Where is Your Panic Button?
When you first set up your alarm system, you probably found the perfect hiding place for your panic button. Do you remember where that is? If an emergency arose right now, would you be able to find it? It's not uncommon for the panic button to be the forgotten part of your alarm system. After all, keeping it hidden is one of the basics to good panic button placement, which often means: out of sight, out of mind. It's important to not only know where your panic button is, but also to consider the best strategy about where to place it.
(Please note: If you want or need a panic button, we are running a special for the rest of August. Please read the details at the end of this article).
A good way to determine a spot for your panic button is to think about which rooms you and your family spend the most time in. If there were an emergency, you will want assurance that you can reach it easily. You can also use sticky Velcro tabs, to adhere your button behind or under almost any surface you can think of. Here are some suggestions to help you find the best hiding place for your panic button:
- Near your bed.
- Around your safe or other valuables.
- Home office
- The kitchen.
- Main living areas.
We spend a large majority of time sleeping, which makes the bedroom an optimal place for a panic button. Consider a place near your bed so you can reach it easily if you wake up in the middle of the night to an intruder. If you forget to set your alarm before going to bed, you can still press the panic button to alert us to dispatch the police. You should look for a place where you won't bump into your panic button accidentally, to avoid sending out a false alarm. Some possible areas would be around your nightstand, secured in the top drawer, or behind a decorative item like a picture frame (just be sure whoever dusts knows to be careful not to bump it). Another possibility is under your bed, in a place where someone can't brush into it when changing sheets.
Most home invasions are motivated by greed. The intruders have a defined goal, and that is to acquire cash and high value items. If you were home during a burglary attempt, a thief may direct you to open your safe, which makes this another smart place for a panic button. Look for an inconspicuous area near your safe where you could easily reach it if you are under duress.
If you spend a large amount of time in your home office, this is another good room for a panic button. Under the desk is a common choice, as long as it's in a position where you won't bump into it with your knees. Other possibilities are on a bookshelf, behind a picture frame, or inside a small bowl or decorative vase. One of our customers was able to secure his panic button in the underside of his top desk drawer, which keeps him from pressing it inadvertently, while also providing easy accessibility.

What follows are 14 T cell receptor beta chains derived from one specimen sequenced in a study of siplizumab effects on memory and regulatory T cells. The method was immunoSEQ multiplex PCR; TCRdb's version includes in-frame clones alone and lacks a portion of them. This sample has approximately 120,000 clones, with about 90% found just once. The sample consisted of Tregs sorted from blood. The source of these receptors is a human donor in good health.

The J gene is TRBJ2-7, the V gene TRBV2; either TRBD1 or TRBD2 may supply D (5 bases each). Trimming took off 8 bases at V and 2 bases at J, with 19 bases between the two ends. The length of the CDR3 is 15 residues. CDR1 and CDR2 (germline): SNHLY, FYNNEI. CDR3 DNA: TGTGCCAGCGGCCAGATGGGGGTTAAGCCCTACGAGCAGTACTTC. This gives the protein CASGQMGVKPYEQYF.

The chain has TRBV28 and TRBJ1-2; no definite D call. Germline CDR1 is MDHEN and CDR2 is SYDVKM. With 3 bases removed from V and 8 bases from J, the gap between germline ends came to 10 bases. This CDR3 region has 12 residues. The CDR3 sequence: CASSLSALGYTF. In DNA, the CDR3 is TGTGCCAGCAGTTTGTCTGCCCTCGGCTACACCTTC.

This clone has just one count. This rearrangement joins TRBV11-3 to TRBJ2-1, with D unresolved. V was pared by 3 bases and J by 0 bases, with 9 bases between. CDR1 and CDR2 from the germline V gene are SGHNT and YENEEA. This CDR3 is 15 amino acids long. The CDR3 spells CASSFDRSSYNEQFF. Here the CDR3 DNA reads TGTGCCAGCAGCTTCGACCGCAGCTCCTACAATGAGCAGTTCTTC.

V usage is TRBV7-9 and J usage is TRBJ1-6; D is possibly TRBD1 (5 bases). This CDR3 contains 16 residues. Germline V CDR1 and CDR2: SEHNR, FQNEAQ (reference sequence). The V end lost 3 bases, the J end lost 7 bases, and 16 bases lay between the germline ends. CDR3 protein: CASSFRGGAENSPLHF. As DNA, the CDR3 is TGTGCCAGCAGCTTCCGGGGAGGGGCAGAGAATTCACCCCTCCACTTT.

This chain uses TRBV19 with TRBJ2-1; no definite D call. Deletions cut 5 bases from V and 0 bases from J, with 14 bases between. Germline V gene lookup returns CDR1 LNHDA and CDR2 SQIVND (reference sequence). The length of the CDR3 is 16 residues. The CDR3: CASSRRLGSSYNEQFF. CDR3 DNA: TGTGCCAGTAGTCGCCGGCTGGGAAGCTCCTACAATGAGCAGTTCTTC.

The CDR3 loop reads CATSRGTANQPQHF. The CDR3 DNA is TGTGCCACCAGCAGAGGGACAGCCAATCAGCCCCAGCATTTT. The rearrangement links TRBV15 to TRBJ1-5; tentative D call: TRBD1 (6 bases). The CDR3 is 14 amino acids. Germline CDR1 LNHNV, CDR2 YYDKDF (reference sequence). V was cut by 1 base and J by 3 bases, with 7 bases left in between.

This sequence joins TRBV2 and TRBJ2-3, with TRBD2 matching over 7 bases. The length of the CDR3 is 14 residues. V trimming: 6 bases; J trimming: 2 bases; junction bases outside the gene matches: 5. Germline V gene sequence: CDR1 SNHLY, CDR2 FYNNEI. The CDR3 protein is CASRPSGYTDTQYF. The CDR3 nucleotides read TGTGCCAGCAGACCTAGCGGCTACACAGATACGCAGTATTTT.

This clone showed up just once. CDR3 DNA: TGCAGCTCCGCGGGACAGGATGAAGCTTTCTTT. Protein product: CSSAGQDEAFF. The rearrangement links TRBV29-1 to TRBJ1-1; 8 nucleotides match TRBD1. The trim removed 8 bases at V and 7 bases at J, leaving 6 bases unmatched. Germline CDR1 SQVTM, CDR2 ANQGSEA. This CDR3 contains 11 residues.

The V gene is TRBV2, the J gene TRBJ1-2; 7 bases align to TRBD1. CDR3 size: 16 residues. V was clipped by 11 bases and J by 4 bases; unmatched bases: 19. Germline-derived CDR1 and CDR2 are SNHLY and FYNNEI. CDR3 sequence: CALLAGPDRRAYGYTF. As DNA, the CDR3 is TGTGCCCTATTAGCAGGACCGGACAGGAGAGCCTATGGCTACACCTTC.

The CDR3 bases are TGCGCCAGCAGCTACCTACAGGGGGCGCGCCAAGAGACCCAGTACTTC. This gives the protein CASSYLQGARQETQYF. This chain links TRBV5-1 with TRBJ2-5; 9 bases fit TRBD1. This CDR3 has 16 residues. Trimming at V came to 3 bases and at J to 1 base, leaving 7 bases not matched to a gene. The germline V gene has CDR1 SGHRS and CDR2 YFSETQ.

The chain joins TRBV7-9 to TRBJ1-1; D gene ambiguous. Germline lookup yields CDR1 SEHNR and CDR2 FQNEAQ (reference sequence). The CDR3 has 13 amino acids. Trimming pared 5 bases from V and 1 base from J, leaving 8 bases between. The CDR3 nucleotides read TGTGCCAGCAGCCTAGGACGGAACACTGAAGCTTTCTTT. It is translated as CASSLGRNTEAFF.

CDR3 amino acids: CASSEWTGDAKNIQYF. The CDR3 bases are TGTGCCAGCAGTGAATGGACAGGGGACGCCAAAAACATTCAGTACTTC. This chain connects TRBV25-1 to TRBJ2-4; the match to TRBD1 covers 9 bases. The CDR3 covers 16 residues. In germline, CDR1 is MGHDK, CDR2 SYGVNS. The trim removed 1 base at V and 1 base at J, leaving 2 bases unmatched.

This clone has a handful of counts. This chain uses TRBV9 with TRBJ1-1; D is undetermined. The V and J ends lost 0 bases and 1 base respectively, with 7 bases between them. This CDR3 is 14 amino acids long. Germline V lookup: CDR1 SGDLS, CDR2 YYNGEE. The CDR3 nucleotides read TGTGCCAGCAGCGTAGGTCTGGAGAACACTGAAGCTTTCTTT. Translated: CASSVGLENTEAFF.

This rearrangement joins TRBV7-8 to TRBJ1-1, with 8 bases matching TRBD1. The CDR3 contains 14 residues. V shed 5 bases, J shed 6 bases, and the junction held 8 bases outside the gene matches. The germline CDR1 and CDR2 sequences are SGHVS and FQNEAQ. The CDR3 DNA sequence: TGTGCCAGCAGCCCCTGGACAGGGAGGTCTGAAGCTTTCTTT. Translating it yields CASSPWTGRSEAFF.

Out of all the rooms in a house, the kitchen gets the most traffic. This makes it both an ideal and problematic room for a panic button. It's ideal because it's highly probable that if an emergency occurs, you will either be in this room or be able to reach it. It's problematic because with so much activity here, it greatly increases the chances that someone could press your panic button accidentally. Remember, a panic alarm is a high priority alarm that requires quick action by our central station and your local police. False alarms could be subject to fines, so you should take extra precautions if you are going to place a panic button in your kitchen. Avoid areas such as under counter tops which can be easily bumped when cleaning or cooking. If you are thinking about putting a panic button under an upper cabinet, be sure to put it further back where it can't be easily touched by wandering fingers.
Think about other main living areas where you and your family spend large amounts of time. It may be the living room, family room, or a game room. Look for hiding places such as under a corner side table, in a fake plant, or behind a small clock or other decorative item. Be sure it's not in a high traffic part of the room but that you can still reach it if you should need to. If you have children, be sure to tell them what your panic button is for and where it is. Explain that it's for emergencies only and go over circumstances when it would be okay to press it. Make sure they know to never play with it. If you have very young children, be sure to keep it out of their reach.
The most important thing about panic button placement is that you remember where it is. Don't hide it so well that you keep it hidden from yourself. Also, remember to test your panic button along with your alarm system on a regular basis. If you aren't sure how to do this, you can call us or read our helpful article, "How to Test Your Security System" (link here).
Your East Cascade alarm system was customized for you, so you may not have opted to add a panic button. If you cannot remember initially ordering one, and you would like one now, please call or email us. For the rest of August, we are offering a $5.00 special for each panic button. This includes free installation!
Stay tuned for more safety tips brought to you by East Cascade Security.